HAGERSTOWN, Md. — The Hagerstown Suns, the Washington Nationals' low-level A affiliate, are pursuing a move to Fredericksburg, Va., possibly bringing to a close minor-league baseball here in a dog-eared and charming stadium that has operated since 1930.
About 70 miles from the nation's capital, this place's Appalachian small-city vibe makes it feel even farther from the hustle and bustle of metropolitan Washington. Municipal Stadium, one of the oldest professional ball parks in the country still in operation, personifies the comfy quirk here. The dugouts are not attached to team clubhouses and lockers, so players spend more time on the field, interacting with fans. The old-line scoreboard is operated manually, with a ballpark worker popping out from behind it to change runs, hits and errors in-between play, much like in iconic ballparks such as Wrigley Field in Chicago and Fenway Park in Boston. It's a remote enough area that dozens of Chinese sky lanterns, launched from who knows where, unexpectedly landed in scattered bunches in the outfield and around the stadium during the Aug. 23 game against the Greensboro Grasshoppers, the Miami Marlins' low-level A affiliate.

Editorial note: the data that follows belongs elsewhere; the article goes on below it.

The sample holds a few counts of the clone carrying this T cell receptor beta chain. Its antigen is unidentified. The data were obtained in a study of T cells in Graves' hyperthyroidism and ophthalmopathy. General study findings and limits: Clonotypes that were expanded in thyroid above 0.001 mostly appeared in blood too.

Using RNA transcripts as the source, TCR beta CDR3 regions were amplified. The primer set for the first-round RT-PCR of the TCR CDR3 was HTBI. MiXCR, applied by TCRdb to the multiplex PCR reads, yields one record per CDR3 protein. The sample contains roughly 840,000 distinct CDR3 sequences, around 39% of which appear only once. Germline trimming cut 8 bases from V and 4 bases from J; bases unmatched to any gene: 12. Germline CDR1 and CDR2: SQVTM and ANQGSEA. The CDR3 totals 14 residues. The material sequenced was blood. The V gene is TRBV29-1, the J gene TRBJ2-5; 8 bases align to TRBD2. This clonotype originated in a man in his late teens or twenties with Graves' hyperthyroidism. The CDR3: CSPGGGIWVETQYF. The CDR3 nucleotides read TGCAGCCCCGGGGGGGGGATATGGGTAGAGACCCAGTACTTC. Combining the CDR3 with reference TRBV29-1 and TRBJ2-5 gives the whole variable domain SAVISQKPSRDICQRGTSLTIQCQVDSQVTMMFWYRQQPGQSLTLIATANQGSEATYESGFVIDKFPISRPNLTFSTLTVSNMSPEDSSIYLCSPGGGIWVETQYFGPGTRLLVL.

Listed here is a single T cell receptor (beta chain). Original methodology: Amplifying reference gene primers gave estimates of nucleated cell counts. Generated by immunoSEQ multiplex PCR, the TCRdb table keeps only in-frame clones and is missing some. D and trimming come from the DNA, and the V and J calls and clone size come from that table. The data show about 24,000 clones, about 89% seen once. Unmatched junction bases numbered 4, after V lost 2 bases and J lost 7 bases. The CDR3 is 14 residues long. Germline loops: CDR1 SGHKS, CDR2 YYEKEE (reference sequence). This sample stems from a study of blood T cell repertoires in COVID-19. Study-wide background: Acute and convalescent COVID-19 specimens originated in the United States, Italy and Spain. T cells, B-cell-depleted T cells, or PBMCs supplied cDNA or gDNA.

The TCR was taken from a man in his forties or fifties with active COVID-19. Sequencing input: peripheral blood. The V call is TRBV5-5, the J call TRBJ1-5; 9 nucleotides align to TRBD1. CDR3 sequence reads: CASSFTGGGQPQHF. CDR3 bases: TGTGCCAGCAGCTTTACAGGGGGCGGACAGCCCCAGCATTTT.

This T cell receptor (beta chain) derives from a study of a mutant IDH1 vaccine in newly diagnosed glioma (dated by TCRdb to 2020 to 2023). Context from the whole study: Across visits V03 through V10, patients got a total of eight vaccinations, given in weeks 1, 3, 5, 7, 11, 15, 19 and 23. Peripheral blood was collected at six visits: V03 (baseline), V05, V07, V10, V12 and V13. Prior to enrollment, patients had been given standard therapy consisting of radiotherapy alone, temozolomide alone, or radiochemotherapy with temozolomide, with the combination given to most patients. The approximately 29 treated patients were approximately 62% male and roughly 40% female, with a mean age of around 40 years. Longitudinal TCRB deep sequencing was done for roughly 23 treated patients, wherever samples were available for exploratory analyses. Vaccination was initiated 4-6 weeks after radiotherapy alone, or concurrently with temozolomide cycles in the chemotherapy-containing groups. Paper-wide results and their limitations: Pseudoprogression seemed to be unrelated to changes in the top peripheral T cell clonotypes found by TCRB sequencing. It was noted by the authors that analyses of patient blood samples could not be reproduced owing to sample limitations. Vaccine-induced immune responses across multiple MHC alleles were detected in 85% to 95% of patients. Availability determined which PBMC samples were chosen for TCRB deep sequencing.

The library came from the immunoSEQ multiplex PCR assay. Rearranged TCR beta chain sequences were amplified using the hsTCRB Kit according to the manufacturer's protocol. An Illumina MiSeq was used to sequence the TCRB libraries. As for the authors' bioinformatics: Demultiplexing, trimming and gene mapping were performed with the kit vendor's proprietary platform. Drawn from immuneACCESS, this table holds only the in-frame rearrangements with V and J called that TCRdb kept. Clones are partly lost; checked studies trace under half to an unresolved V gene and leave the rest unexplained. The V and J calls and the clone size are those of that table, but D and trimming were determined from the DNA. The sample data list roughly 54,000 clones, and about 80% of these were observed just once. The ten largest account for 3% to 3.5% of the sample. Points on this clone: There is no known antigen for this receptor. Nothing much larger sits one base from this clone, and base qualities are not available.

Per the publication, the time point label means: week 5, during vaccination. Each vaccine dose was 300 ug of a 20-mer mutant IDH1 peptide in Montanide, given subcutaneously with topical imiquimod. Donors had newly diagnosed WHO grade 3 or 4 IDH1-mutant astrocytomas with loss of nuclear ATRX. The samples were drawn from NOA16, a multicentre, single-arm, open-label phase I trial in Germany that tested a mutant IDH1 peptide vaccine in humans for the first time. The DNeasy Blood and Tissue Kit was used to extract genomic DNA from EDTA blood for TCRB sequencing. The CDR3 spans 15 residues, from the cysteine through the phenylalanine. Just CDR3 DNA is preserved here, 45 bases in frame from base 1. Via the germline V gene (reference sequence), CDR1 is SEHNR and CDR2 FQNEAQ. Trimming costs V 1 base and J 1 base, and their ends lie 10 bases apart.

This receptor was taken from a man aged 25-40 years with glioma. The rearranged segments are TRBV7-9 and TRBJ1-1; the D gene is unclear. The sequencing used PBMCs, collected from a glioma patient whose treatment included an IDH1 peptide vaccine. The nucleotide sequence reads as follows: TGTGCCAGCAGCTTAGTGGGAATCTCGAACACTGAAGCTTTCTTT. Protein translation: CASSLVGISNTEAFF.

That all might be about to change. The Fredericksburg City Council and the Suns are in serious negotiations to move the team to Fredericksburg. The council voted unanimously, 7-0, on Aug. 27 to approve a multimillion-dollar incentive deal to shuttle the Suns to Virginia. According to the Hagerstown Herald-Mail, the Suns have partnered with New Jersey-based Diamond Nation to build a sports and entertainment complex with a 4,750-seat minor-league stadium, as well as several baseball and softball facilities that would be part of Fredericksburg's Celebrate Virginia South development. All told, the complex is estimated to cost about $40 million, with contributions from the city and the Suns-Diamond Nation partnership.
The city of Hagerstown has not given up on trying to retain the Suns, according to the paper, but the team's current host city doesn't have anywhere near as complete a deal for a new stadium. The team's current lease at Municipal Stadium expires at the end of 2014.
It's not hard to see why the Suns would be interested in moving to a brand-new, multipurpose facility in a growing northern Virginia city. Municipal Stadium shows it years. That's part of its appeal. Local businesses provide pop-ups to sell sandwiches and other sundries.
The metal overhang roof behind home plate is a loud, clangy structure that rattles with every foul ball that strikes it. The 1,000 or so people who attended the Aug. 23 game represented every stage of the life cycle and most of its socio-economic ones as well. Babies scarcely one month old were passed back and forth among parents and grandparents. Little kids raced for foul balls and were excited to take photos with players, mascots and friends. Elderly people settled comfortably with their Baseball Bingo cards.
But that likely won't be enough to keep the Suns from setting in Hagerstown.